Weekend of wildfires in Oregon forces evacuees to flee their homes
For some, this wasn’t their first time fleeing oncoming flames. People in Clackamas County and South Salem brought along their farm animals, while others didn't have a chance to grab anything.
Thousands of Oregonians had to evacuate their homes over the weekend because of wind-driven wildfires.
It’s an experience that’s become more common for people in the West, as summers grow hotter and drier every year.
For some, this wasn’t their first time fleeing oncoming flames. Barbara Gaines had to evacuate with her two horses Friday night due to the McIver Fire in Clackamas County, sparking memories of when she evacuated two years earlier during the Dowdy Fire.
“This fire is not as huge as the last one was,” Gaines said, standing near her horses in the parking lot of Clackamas Community College. “I’ll be glad when I can go home and have my coffee.”
Gaines said she signed up for emergency alerts after her last evacuation, so this time around, she had plenty of time to prepare her horses for quick departure. At 27 and 30 years old, Gaines said, their old age makes them easy to care for, and easy to evacuate.
“They trust me,” Gaines said. “This trailer is their second home, so that’s why they stand so well.”
The fire near Estacada’s Milo McIver State Park took off Friday night, leading to an evacuation order for nearby residents, as gusty winds fanned flames across the state. By Sunday morning, most of those evacuation orders had been lifted.
Around that same time Friday, a fire in South Salem also exploded, triggering evacuations. Among the evacuees was Judy Turner and her daughter, Shane Cooper, who evacuated with their 18 rabbits, six Tibetan mastiffs, two cats and a lizard.
“So I have three kinds of rabbits here,” Turner said, pointing to the opened hatch of an SUV, where several variations of rabbits peered from cages. “These two little ones are Lionheads, and they’re just a small breed pet rabbit. These guys here are American Chinchilla rabbits. And I also have a Rex rabbit there.”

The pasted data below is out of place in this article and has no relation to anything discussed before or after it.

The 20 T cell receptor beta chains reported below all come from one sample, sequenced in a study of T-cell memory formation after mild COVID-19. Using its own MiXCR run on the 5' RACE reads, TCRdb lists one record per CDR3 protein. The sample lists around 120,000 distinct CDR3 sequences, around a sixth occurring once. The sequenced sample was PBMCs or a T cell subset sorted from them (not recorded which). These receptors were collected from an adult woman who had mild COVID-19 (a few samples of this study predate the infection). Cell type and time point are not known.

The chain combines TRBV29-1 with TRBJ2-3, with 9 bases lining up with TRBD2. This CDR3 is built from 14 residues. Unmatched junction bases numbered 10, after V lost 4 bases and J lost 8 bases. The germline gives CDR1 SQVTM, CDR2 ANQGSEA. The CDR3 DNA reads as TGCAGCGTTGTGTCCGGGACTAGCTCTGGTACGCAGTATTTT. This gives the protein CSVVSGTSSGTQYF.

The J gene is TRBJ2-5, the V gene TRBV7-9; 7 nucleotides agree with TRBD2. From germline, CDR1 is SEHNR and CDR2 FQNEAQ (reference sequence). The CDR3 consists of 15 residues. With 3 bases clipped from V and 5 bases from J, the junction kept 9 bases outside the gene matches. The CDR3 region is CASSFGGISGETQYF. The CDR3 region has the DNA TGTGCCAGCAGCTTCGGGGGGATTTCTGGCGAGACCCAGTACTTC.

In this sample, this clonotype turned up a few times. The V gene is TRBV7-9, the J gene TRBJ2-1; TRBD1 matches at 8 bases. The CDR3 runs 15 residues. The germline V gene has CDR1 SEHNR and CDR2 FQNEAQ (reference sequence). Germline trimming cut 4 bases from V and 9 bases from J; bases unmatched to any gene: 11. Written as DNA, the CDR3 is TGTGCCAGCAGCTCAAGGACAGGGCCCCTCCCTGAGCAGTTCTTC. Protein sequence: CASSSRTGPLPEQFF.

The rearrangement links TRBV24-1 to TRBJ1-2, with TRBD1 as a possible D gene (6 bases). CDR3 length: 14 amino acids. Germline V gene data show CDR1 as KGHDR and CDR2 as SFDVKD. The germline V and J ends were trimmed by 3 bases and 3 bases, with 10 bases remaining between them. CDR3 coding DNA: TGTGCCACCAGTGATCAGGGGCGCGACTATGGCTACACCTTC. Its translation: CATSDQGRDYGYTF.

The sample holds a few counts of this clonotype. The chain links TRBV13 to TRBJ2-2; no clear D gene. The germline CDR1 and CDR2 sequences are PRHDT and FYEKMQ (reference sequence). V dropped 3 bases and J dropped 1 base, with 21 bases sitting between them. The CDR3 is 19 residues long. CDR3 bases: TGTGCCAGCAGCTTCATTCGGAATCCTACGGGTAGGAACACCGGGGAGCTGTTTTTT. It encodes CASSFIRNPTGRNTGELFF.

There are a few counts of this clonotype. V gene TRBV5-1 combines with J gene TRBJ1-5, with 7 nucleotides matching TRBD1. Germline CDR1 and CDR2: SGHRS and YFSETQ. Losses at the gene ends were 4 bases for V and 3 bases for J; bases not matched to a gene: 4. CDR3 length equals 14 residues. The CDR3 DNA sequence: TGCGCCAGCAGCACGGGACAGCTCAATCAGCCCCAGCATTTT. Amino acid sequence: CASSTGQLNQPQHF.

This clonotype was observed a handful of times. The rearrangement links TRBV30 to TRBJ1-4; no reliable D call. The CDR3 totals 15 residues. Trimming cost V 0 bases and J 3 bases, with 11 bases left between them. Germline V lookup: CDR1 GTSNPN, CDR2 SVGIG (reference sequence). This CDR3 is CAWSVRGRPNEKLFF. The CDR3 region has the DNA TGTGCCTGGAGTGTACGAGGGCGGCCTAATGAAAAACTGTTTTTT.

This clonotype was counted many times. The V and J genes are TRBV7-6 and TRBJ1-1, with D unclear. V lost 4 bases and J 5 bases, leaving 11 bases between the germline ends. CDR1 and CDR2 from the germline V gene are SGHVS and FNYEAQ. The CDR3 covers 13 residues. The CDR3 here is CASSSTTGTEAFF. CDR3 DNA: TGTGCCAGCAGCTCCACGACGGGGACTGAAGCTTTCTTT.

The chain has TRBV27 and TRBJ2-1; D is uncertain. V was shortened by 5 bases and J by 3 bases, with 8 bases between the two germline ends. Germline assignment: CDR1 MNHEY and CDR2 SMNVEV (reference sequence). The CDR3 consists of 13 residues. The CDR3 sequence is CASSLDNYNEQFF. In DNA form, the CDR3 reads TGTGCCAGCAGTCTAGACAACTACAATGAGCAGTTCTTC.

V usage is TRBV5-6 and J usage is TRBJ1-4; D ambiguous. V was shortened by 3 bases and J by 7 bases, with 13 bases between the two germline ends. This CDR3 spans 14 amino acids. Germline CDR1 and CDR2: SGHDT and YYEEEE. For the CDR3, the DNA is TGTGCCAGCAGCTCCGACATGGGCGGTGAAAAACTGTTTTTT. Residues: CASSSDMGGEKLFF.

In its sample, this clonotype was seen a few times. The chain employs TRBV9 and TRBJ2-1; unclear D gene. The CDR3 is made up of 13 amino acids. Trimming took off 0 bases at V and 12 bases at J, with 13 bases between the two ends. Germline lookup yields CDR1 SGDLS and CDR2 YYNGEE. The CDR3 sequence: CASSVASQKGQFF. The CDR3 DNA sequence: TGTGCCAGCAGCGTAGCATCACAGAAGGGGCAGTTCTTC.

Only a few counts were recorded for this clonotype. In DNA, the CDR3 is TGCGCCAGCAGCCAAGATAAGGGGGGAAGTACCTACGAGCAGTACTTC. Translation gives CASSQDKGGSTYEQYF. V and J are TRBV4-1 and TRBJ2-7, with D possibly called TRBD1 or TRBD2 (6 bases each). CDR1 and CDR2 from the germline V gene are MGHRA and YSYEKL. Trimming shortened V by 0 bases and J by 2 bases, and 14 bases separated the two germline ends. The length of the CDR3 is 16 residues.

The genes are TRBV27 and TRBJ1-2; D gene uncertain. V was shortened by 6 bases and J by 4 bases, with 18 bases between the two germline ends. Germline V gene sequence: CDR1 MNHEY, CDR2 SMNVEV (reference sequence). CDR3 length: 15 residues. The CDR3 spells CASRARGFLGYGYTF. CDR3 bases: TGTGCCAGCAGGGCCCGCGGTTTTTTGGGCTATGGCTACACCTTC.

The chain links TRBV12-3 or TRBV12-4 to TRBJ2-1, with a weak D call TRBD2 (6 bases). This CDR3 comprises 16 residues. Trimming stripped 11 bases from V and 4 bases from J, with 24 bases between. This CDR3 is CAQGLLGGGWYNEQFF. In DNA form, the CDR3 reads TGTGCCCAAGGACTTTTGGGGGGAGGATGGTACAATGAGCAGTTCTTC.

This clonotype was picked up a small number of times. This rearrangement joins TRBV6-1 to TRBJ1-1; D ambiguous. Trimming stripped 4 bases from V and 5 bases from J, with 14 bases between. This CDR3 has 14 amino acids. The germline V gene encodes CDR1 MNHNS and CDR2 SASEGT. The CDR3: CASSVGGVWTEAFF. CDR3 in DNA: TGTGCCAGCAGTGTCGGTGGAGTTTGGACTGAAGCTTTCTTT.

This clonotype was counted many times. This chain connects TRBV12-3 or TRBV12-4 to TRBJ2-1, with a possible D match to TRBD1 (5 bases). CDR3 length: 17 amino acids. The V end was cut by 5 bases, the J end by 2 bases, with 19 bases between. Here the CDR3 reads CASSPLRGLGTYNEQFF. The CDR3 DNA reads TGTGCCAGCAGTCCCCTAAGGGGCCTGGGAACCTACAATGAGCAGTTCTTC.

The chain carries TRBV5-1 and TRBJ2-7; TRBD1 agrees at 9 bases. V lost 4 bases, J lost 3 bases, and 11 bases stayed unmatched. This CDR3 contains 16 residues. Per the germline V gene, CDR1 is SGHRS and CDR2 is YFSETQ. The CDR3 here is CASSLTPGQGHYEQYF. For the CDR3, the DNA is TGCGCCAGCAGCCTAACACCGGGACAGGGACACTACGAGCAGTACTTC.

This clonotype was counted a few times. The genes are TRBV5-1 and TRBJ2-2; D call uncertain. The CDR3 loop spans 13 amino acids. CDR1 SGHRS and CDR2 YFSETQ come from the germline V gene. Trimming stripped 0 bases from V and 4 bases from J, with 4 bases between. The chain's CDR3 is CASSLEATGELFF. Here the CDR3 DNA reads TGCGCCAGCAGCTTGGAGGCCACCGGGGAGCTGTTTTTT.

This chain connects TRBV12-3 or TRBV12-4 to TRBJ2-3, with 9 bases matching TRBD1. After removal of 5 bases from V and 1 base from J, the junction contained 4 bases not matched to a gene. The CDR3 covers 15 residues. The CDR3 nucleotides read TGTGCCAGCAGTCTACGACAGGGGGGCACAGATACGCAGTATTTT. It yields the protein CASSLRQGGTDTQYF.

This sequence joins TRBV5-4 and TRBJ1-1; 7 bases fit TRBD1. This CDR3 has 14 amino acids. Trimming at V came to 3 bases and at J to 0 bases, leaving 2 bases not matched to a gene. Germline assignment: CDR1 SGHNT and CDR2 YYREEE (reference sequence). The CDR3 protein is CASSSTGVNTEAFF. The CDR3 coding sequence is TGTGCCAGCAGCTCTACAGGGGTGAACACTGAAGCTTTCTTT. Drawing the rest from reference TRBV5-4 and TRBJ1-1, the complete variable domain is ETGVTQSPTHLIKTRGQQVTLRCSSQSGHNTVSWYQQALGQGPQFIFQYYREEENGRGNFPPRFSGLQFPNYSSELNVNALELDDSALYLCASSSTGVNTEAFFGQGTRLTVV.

Turner lives on a six-acre farm. She wasn’t able to bring all of her pets with her; the 11 Tibetan yaks that she keeps for fur and milk, for instance, had to stay home. She said she released them into the safest pasture, where there was little that could burn.
Although this was her first time evacuating her pets because of a wildfire, Turner said several years of working as an environmental health and safety specialist manager helped her know how to be better prepared for disasters.
The grass fire that triggered the evacuations south of Salem, in the Vitae Springs area, has since mellowed out, and many evacuations have been lifted.
Not everyone evacuated with time to spare. Standing in a parking lot at the Lane Events Center in Eugene on Saturday, Don Griffin said he was on his way home from a trip when he hit roadblocks. That’s how he learned that his neighborhood in Oakridge had been evacuated.
“So I didn’t get anything from home,” Griffin said, standing near his pickup truck. “Fortunately I had my dog with me, but all of her food and all of that stuff’s back home. My meds are back home.”
Griffin said he was surprised when he heard the news.
“I didn’t really expect it to just flash the way it did and get to our area,” Griffin said.
TheCedar Creek Fire grew significantly on Friday and Saturday, growing to over 85,000 acres and jumping containment lines. By Sunday, though, many evacuation alerts had been downgraded.
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